Hadzi-Tanovic v. Johnson, No. 21-3373 (7th Cir. 2023)Annotate this Case
In a custody dispute between Hadzi-Tanovic and her former husband, Pavlovich, an Illinois state court ordered that Hadzi-Tanovic’s parenting time with her children be supervised. She filed suit in federal court under 42 U.S.C. 1983 and 1985 against her ex-husband, the children’s guardian ad litem, and the state court judge, alleging they conspired to violate her and her children’s rights to family association and her right to a fair and unbiased trier of fact. The district court dismissed her complaint on abstention grounds.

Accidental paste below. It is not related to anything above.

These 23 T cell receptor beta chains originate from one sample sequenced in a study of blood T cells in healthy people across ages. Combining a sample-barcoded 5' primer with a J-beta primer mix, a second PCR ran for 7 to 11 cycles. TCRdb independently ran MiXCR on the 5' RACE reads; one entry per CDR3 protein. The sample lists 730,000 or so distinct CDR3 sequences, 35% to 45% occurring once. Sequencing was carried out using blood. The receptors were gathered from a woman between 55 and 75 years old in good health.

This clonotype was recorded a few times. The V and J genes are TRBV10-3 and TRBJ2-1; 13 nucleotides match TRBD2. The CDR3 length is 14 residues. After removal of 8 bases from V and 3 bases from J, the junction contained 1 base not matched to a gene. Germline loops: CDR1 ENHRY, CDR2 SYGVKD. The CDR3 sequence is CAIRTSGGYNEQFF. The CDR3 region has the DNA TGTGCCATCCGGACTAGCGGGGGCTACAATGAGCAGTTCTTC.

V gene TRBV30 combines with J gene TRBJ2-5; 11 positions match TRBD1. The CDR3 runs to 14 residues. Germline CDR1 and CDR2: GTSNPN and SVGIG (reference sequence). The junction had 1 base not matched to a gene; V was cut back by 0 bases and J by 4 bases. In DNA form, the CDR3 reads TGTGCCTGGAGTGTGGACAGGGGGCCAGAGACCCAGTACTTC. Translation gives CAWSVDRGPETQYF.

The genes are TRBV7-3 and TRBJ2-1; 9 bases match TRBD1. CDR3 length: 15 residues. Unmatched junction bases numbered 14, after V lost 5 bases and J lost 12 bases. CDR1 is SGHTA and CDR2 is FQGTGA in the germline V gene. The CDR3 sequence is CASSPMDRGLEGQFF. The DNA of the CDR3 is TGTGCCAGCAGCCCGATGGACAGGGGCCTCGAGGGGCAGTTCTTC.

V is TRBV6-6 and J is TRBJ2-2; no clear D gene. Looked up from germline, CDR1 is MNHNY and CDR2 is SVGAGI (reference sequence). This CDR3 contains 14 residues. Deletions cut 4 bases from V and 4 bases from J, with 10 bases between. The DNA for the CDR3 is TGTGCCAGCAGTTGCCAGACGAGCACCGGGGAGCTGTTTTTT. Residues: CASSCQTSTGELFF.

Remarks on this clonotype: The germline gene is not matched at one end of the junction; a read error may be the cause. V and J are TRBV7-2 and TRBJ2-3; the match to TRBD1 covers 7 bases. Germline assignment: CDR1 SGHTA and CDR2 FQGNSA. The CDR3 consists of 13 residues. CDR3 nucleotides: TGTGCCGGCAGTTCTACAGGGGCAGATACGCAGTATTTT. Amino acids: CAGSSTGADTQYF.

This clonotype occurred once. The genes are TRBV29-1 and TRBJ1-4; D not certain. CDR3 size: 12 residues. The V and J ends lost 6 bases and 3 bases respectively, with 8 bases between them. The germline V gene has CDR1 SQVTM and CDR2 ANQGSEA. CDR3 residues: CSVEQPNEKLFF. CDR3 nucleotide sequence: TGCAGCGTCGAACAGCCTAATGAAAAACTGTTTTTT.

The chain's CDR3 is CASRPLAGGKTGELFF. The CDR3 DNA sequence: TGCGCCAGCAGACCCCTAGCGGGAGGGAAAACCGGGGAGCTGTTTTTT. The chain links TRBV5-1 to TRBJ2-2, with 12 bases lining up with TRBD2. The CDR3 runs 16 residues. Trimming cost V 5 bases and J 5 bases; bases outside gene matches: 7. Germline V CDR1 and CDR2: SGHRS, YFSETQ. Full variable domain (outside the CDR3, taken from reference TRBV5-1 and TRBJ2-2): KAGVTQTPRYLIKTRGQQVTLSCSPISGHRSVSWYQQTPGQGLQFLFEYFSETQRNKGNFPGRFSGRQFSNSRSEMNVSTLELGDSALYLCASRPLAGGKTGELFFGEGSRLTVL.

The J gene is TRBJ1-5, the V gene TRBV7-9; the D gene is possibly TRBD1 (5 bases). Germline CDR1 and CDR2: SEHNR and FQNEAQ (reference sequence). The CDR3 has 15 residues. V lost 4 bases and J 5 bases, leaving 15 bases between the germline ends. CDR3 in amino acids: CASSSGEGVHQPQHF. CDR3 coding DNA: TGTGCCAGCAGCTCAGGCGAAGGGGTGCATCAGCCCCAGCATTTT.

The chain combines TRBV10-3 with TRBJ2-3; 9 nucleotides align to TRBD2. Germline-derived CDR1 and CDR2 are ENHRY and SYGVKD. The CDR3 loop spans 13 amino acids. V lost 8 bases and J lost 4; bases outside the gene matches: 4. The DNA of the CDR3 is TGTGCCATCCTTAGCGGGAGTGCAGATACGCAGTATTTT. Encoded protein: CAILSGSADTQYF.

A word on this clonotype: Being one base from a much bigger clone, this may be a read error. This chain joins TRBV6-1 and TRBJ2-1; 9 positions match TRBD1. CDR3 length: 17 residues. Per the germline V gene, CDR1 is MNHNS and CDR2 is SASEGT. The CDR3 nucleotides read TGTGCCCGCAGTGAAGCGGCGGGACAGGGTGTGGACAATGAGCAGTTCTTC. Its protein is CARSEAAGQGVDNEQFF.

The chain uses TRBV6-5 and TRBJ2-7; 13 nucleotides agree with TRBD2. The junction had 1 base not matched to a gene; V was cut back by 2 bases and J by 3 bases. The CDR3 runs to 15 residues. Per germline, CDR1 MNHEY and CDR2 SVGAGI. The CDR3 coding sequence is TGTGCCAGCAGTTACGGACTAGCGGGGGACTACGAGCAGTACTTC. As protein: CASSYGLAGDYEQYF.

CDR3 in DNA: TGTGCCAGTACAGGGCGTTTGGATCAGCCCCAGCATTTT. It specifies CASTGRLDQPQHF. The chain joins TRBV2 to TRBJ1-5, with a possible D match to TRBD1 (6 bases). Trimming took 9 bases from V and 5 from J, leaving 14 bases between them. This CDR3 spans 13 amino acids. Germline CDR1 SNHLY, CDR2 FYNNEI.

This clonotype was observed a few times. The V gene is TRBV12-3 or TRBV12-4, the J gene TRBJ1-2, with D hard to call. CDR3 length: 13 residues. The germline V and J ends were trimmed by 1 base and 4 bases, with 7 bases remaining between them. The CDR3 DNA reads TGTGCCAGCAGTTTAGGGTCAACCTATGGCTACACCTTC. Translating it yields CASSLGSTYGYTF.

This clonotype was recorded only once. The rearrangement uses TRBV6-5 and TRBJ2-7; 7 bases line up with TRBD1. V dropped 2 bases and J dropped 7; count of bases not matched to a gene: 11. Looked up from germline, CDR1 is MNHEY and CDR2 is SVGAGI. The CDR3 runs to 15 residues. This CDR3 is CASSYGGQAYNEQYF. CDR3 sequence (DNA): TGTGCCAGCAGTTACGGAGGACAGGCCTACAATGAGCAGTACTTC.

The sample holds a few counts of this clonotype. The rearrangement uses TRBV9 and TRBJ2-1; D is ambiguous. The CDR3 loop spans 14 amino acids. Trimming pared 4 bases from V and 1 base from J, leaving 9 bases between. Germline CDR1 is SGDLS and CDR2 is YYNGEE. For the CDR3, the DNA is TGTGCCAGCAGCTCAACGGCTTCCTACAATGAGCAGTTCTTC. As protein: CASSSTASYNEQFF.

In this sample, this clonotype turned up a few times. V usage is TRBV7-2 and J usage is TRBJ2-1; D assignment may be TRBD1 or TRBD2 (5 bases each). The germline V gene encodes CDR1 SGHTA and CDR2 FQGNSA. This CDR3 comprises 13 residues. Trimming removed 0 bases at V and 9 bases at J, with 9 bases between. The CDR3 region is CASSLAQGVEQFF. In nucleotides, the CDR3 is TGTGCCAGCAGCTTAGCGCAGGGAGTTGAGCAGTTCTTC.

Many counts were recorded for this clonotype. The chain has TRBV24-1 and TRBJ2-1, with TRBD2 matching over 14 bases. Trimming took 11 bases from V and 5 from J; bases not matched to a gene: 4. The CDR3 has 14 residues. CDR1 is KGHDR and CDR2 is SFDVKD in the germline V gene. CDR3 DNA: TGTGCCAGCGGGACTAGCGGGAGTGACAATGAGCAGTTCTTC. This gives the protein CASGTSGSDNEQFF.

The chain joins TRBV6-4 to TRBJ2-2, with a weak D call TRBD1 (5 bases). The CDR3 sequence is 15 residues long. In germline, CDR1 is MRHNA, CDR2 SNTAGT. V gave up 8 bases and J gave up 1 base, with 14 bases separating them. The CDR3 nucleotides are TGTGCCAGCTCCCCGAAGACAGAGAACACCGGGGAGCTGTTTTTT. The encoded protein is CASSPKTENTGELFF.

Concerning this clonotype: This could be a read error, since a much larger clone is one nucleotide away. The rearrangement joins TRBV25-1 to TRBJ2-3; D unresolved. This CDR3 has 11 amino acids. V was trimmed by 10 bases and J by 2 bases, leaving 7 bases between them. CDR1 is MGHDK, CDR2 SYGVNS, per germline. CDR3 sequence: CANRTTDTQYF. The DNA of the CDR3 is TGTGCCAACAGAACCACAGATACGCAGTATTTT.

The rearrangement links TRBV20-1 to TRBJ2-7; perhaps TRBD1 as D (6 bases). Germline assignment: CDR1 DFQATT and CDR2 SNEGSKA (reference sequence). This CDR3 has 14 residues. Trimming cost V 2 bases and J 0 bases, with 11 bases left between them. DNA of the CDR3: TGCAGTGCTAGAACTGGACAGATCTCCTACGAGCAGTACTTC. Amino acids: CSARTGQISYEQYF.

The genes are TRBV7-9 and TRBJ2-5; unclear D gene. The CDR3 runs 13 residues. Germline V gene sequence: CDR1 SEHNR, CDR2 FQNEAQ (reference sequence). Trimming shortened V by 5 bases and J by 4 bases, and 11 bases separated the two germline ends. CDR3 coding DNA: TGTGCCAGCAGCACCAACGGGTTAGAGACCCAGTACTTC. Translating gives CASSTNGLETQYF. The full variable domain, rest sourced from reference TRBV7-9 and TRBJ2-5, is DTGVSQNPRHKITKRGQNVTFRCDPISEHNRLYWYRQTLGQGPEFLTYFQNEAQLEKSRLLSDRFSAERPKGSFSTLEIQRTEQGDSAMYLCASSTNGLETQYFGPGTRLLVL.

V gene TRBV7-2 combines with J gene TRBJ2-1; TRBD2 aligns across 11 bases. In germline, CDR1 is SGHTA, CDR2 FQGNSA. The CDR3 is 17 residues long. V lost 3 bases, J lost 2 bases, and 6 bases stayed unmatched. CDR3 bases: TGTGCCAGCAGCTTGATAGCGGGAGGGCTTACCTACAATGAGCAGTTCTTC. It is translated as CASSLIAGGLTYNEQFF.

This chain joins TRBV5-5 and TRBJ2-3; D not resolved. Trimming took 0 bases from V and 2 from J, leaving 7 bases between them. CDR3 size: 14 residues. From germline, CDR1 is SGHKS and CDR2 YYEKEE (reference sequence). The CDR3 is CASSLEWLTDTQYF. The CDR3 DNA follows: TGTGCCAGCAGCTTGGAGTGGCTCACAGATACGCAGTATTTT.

The Seventh Circuit affirmed. It is well established that federal courts do not have jurisdiction to review such state court decisions. The Rooker-Feldman doctrine imposes a “jurisdictional bar” that prohibits federal courts other than the U.S. Supreme Court from reviewing final state court judgments The state court order at issue is final, so the Rooker-Feldman doctrine’s finality requirement is met. Allegations of state court corruption are not sufficient to avoid the application of the Rooker-Feldman doctrine. Hadzi-Tanovic has not argued that state law or procedures prevented her from raising her federal constitutional issues in state court. Parties may raise procedural and substantive due process challenges to custody orders in Illinois state court.